4. Contract management
As a result of the various impacts of the pandemic (including related state measures) on both cash-flow and the ability to perform certain contracts, most companies have suffered a decrease in service capacity, and many have become unable or find it difficult to perform their contractual obligations.
While a pandemic may be defined as a force majeure event for specific types of contracts, company directors should evaluate carefully whether the force majeure clauses of their contracts or the law applying to their contract are triggered in the current situation. It is often the case that the relevant law or contract sets a high bar regarding the applicability of force majeure and requires the factual or legal impossibility of fulfilling a contract, whereas what may be facing businesses is the impracticality of performance due to customer cancellations or reduction of supplies. There may be provisions in either the contract or relevant law that allow, in effect, the suspension of or processes for revisions to the contract, in addition to its termination. These cases will be very fact specific and would require the input of legal advice.
As part of its efforts to mitigate the impact of the pandemic the Turkish government has adopted several other measures regarding various types of contracts, including certain employment contracts, lease agreements and execution proceedings. Please refer to our previous articles on these measures available in this section: https://www.gentemizerozer.com/insights. Company directors are also required to consider the measures taken as a result of the new regulations when assessing their own liabilities or those of counterparties in the relevant contracts.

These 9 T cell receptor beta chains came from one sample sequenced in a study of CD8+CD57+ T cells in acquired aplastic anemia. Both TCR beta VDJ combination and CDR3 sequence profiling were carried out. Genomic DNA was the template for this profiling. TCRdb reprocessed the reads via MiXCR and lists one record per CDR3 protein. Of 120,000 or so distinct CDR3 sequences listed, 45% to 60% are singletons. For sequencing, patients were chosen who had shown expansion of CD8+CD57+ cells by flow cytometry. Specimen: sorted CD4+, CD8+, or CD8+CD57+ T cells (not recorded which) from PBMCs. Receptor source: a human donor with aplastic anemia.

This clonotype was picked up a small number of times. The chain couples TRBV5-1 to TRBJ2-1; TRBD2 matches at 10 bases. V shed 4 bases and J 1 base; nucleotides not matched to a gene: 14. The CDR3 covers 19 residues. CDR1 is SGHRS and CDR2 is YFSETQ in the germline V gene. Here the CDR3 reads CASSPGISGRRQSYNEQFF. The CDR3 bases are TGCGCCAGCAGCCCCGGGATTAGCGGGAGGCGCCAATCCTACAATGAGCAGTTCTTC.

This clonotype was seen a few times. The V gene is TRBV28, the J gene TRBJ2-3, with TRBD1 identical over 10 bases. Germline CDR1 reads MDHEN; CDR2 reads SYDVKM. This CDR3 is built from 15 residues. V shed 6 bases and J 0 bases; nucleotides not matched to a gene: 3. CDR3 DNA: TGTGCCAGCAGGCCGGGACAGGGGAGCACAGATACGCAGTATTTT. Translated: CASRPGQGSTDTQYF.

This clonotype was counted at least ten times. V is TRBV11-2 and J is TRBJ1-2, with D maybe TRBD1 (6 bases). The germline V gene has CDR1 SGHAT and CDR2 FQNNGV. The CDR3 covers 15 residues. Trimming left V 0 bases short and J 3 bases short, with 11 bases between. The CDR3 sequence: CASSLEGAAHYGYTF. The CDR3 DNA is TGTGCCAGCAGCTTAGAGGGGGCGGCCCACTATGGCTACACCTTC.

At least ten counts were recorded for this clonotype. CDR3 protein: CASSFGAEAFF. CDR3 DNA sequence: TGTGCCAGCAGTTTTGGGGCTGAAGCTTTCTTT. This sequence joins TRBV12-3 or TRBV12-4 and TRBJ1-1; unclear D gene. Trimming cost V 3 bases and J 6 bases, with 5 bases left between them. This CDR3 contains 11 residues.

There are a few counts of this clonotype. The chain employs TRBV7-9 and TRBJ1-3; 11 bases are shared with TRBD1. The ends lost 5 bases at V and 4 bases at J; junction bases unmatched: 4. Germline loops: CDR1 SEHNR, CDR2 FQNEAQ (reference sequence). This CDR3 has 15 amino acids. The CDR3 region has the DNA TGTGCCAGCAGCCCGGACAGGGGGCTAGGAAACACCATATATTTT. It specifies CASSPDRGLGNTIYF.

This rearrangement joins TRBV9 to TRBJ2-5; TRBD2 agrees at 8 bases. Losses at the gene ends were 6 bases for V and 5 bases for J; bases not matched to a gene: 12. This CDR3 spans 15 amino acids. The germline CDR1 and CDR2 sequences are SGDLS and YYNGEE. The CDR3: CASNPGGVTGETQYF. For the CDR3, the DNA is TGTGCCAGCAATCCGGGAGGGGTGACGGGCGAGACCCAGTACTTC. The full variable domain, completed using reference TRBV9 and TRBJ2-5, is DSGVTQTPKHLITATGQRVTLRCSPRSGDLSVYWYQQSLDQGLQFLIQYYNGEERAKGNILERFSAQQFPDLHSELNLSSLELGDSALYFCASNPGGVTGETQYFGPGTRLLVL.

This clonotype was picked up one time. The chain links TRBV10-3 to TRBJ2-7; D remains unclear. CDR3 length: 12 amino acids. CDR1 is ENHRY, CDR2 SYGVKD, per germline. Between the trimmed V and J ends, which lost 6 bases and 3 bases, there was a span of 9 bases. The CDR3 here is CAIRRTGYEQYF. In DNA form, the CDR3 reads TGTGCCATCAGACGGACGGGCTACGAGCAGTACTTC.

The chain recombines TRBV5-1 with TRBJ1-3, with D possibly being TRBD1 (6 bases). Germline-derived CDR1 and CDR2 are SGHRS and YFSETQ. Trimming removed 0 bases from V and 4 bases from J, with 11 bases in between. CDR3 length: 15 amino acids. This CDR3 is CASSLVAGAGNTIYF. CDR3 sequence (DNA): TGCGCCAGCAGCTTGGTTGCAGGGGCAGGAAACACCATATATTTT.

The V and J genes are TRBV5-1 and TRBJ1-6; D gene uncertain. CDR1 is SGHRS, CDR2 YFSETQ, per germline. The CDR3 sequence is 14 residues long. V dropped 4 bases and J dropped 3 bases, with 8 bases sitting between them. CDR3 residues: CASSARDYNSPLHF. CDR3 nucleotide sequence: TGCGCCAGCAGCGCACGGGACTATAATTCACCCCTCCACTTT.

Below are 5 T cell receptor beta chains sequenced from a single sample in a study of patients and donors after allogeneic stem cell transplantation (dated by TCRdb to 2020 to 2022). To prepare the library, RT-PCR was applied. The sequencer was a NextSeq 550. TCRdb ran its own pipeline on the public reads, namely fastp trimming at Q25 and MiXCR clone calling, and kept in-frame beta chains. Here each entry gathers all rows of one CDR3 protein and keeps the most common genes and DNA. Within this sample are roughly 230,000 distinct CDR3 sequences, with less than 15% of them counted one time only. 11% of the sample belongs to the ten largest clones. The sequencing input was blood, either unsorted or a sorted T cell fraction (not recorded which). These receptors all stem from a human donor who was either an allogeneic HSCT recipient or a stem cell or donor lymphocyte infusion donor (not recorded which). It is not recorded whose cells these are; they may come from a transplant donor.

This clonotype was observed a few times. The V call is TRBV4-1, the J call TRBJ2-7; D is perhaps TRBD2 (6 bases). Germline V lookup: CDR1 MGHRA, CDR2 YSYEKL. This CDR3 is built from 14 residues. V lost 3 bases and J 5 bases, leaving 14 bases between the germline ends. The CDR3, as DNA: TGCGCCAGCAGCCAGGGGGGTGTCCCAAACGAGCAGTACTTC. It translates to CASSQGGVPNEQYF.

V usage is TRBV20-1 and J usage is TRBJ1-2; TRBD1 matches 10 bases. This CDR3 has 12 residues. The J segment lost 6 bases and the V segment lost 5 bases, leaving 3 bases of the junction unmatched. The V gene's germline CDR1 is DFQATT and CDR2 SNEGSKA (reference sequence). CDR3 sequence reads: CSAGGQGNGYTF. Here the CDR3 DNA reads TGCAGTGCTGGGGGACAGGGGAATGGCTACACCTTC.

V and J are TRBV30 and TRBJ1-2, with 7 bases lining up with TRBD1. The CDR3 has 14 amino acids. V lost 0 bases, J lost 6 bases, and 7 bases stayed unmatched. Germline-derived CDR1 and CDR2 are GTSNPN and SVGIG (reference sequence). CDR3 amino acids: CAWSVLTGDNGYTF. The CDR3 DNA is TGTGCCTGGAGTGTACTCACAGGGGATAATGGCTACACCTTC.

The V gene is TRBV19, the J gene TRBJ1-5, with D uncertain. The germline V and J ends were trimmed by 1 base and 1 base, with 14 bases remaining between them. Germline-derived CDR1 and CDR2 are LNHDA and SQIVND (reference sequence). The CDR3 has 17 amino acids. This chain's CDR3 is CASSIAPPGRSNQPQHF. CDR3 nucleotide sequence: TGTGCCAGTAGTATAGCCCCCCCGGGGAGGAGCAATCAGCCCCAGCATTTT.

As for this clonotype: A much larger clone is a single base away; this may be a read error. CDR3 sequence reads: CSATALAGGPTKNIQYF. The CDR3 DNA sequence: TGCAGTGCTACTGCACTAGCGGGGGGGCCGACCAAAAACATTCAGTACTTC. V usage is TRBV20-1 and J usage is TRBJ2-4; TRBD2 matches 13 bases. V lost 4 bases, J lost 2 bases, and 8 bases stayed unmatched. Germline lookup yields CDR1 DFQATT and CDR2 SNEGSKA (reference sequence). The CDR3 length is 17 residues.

5. Tax and other public debt liabilities
While certain tax procedures and subsequent payments in respect of VAT and income tax have been postponed due to COVID-19, corporate income tax (kurumlar vergisi) obligations have not been postponed. Company payments of social security premiums for its employees have also not been suspended. Therefore, companies must continue to comply with all declaration and payment requirements in respect of corporate income tax and social security premiums.
Under Turkish law, members of the Board of Directors of a company may be held personally liable for tax and other public debts if the company fails to pay them. Therefore, during this period of financial stress, company directors should ensure continued compliance with and payment of all applicable taxes and other public debts.
6. Legal action in case of insolvency
Under the Turkish Commercial Code, a company’s Board of Directors is required to comply with the following provisions:
if the last annual balance sheet of the company indicates that half of its paid-in capital and statutory reserves have been lost, the Board of Directors must immediately call for a General Meeting of shareholders and present remedial measures;
if the last annual balance sheet of the company indicates that at least two-thirds of its capital and statutory reserves have been lost, the Board of Directors must immediately call for a General Meeting of shareholders to vote on whether to inject cash to compensate for the lost capital or to decrease the company’s registered capital to the actual level of its assets. If the company fails to do so, the company will be deemed to have dissolved.
if the assets of the company are not sufficient to cover its liabilities, the Board of Directors must file for bankruptcy at the relevant Commercial Court.
Currently in Turkey, execution and bankruptcy proceedings have been suspended and the deadlines in most litigation proceedings have been postponed. However, no suspension or postponement has been published with respect to the liabilities of company directors. Therefore, directors must continue to closely monitor their company’s financial situation and take any action required from both the business and legal perspectives.